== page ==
Leticia Ozuna, a former San Antonio councilwoman who worked on the municipal broadband effort, said that in her former district in South San Antonio, some 70 percent of households had no Internet service. Often, she added, students gather at night in the parking lot of the Mission Branch Public Library to do homework using the library’s free Wi-Fi connection, long after the library itself has closed.

San Antonio’s power company has a largely unused fiber-optic network that local government offices have been using for high-speed Internet service for years, but a Texas law prevents the city from using the network to give low-cost service to consumers.

The article cites several examples of cities that have invested in broadband but kept the price prohibitively high for consumers, contrasting them to Korea where broadband is widely available. As the somewhat trivial “Fact-in-Five” incident illustrates, having even dsl provides a marked advantage in information gathering over books… and if I wanted to share information like MOOCs or Khan Academy and didn’t have broadband I would be at a complete loss.

And here’s what’s maddening: the conservative think tanks who excoriate the US education system using test data don’t see why we should use “horse race” data on band width to rank economic opportunities afforded through broadband:

“Some people like to look at it as a horse race,” said Harold Furchtgott-Roth, a senior fellow at the Hudson Institute, “but I’m not sure that’s the right way to look at it.” He added, “We’re not at the starting gate, we’re not at the finish line. We’re somewhere in the middle of the race.”

It’s OK for us to be “in the middle of the race” when it comes to providing learning tools but completely unacceptable for us to be in the middle of race when it comes to education? What’s wrong with this picture?

No Common Ground on Common Core

December 28, 2013 Comments off

I’ve written several blog posts on the Common Core State Standards (CCSS) trying to strip away the contentiousness in an effort to find a common ground… but I have come to the same conclusion as blogger Bill Boyle whose recent post title, “The Myth of Neutrality and the Common Core”, describes the state of mind on the issue.

For those of us who worked in public education over the past four decades the debate over the common core echoes debates that go back to Dewey and Terman. The fundamental question is whether there are a set of facts that all children need to know by a certain point in their schooling or if schools should provide children with the tools they need to seek out information on their own. Terman, the father of standardized testing, believed there was a core set of measurable content that all  children should know at a certain point in their life and he designed metrics to determine if the children were making sufficient progress. Dewey, on the other hand, felt that children had a natural inclination to learn and, given the time and opportunity and coaching, would ultimately develop the skills needed to gain the knowledge necessary to succeed in life. As noted in earlier posts, Terman’s ideology clearly won out over Dewey’s, in large measure because it mirrors the beliefs in our country that standardization and efficiency are more important than diversity and creativity.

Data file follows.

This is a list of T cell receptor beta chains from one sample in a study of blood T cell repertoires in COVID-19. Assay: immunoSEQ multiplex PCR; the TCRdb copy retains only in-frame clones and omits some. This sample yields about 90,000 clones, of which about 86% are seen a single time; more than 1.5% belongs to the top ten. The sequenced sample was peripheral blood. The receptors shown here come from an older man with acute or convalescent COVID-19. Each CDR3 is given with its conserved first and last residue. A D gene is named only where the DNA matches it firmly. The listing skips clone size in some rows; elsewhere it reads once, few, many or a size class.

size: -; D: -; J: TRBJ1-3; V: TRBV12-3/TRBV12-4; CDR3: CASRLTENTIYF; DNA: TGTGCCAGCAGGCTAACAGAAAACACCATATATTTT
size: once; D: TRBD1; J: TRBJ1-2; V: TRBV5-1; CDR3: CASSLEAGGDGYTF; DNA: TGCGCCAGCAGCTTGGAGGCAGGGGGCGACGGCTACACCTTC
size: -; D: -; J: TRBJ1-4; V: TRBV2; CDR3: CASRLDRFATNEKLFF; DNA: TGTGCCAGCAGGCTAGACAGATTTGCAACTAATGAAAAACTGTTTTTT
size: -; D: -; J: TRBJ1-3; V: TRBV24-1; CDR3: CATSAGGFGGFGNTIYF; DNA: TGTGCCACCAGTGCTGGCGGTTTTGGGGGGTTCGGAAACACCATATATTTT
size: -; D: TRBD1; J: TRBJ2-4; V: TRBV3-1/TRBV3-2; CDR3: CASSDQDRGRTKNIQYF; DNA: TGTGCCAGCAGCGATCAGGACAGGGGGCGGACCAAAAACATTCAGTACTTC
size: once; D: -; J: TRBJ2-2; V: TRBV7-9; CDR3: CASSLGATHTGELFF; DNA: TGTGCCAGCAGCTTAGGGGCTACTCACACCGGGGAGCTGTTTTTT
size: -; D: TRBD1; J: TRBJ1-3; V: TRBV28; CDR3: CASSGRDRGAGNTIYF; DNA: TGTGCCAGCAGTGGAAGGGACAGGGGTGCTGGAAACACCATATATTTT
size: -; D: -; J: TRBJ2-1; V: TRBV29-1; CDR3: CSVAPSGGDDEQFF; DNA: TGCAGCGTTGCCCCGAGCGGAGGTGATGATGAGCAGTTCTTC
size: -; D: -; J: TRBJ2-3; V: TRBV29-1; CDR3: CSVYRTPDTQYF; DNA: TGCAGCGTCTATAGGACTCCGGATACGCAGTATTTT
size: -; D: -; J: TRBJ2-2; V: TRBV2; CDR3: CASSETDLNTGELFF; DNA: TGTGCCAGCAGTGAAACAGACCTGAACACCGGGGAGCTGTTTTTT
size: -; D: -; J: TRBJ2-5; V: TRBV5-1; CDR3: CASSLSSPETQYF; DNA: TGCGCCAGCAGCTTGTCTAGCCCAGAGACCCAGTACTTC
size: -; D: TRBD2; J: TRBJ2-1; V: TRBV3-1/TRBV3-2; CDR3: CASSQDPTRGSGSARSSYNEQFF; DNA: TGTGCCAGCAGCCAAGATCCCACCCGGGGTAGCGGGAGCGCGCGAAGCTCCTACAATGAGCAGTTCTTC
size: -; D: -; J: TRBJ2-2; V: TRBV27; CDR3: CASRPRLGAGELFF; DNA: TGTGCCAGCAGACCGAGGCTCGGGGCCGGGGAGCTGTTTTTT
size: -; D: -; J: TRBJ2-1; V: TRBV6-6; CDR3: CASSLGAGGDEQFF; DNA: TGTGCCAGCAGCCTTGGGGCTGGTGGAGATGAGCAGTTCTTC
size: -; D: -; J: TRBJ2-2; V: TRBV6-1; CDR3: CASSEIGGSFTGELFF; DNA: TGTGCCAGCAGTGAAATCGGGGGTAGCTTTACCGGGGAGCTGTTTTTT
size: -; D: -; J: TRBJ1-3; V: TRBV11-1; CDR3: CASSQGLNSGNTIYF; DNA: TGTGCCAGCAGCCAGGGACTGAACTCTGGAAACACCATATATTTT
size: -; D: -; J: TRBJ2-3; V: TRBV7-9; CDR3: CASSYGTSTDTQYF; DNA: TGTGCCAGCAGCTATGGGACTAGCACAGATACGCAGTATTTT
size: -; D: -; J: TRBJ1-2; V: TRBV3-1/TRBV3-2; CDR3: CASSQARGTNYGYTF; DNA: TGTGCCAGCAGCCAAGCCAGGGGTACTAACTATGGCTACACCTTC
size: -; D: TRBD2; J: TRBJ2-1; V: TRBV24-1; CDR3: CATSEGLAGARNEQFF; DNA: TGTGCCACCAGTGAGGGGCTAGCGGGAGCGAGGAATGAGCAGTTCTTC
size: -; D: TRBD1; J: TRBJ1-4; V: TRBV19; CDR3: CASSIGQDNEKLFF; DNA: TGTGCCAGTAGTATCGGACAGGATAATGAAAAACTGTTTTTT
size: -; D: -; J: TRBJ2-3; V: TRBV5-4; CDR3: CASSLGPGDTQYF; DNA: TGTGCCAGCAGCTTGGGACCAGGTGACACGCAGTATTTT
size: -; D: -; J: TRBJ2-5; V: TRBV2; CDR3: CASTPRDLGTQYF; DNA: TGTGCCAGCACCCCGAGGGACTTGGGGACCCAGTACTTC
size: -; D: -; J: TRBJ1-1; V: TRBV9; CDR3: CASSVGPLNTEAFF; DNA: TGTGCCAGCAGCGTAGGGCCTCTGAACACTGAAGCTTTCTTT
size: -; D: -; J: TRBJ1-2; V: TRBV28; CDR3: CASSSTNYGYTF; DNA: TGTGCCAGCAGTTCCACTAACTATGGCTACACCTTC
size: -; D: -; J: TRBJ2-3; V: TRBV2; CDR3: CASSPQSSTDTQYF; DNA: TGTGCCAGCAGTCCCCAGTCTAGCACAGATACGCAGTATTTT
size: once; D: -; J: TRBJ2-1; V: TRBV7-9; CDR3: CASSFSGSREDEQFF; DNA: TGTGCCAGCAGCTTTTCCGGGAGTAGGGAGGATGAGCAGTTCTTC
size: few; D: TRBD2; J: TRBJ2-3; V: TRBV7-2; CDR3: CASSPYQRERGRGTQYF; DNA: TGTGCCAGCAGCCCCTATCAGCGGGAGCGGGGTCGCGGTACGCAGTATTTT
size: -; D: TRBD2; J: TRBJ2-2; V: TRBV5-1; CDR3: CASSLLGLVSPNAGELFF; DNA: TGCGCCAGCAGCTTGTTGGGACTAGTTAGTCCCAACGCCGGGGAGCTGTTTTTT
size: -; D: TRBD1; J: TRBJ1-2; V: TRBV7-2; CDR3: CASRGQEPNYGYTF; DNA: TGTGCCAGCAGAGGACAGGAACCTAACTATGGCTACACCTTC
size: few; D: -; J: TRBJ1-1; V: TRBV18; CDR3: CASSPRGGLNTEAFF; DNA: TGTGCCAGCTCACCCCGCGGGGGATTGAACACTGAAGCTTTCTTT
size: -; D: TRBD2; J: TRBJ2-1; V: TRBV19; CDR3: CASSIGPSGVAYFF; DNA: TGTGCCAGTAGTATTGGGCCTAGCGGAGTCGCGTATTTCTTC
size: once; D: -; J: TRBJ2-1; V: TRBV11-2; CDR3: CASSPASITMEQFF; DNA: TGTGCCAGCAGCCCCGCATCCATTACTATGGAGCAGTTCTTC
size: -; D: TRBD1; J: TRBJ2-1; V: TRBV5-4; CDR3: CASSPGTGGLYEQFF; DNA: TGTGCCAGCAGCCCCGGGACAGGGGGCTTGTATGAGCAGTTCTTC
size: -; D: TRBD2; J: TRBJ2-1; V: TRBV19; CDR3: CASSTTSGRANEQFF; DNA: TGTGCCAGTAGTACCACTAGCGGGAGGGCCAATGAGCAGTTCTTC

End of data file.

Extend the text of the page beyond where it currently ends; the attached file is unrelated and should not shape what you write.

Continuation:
Boyle asserts that the the CCSS was written by corporatists: people who want to privatize public education and who intend to use the inability of students to pass normative tests to buttress the claim that students are attending  “failing public schools” that can only be fixed by introducing the efficiencies that exist in the private sector. And Boyle has evidence to support this contention. The folks who want to make a profit from public schools, though, are shrewd. they have got the endorsement of some professional organizations and some college professors and DID engage SOME teachers in row development and review of the standards. Moreover, the profiteers have done an outstanding job of public relations, not long because they have outright control of some media outlets but also because they are free to spend money on promotion. Public education must scrupulously account for every dollar they spend, and there isn’t a public school system in America who could budget 1% of what Exxon Mobil and the Chamber of Commerce spent to place advertisements for the Common Core in major media outlets.

What annoys Boyle, me, and the other writers whose articles are linked in his post is that there is no evidence whatsoever that the creation of a Common Core curriculum will address the greatest problems facing schools, which is the difficulties faced by the children raised in poverty. Worse, the institution of the Common Core and the testing regimen that accompanies it will only reinforce the outdated and outmoded model of schooling in place today: the model based on Terman’s premise that all children develop intellectually at the same rate and in the same fashion. This premise has been proven false for decades and is clearly wrongheaded based on the self-evident differences among children in terms of their physical growth. Instead of spending millions to reinforce the status quo it would be better to use those funds to develop a truly individualized system of education, a system that is possible now more than ever.

Here’s the irony of the effort to make education profitable by introducing more tests: we will evolve into a two or three tiered system whereby some students will attend expensive private schools, other students will be stuck in the factory model we’ve had in place for decades, but an ever expanding number of students will drop out of schooling altogether and enroll in home schooling collectives rather than have their kids subjected to the testing regimen or go needlessly into debt to pay for K-12 schooling.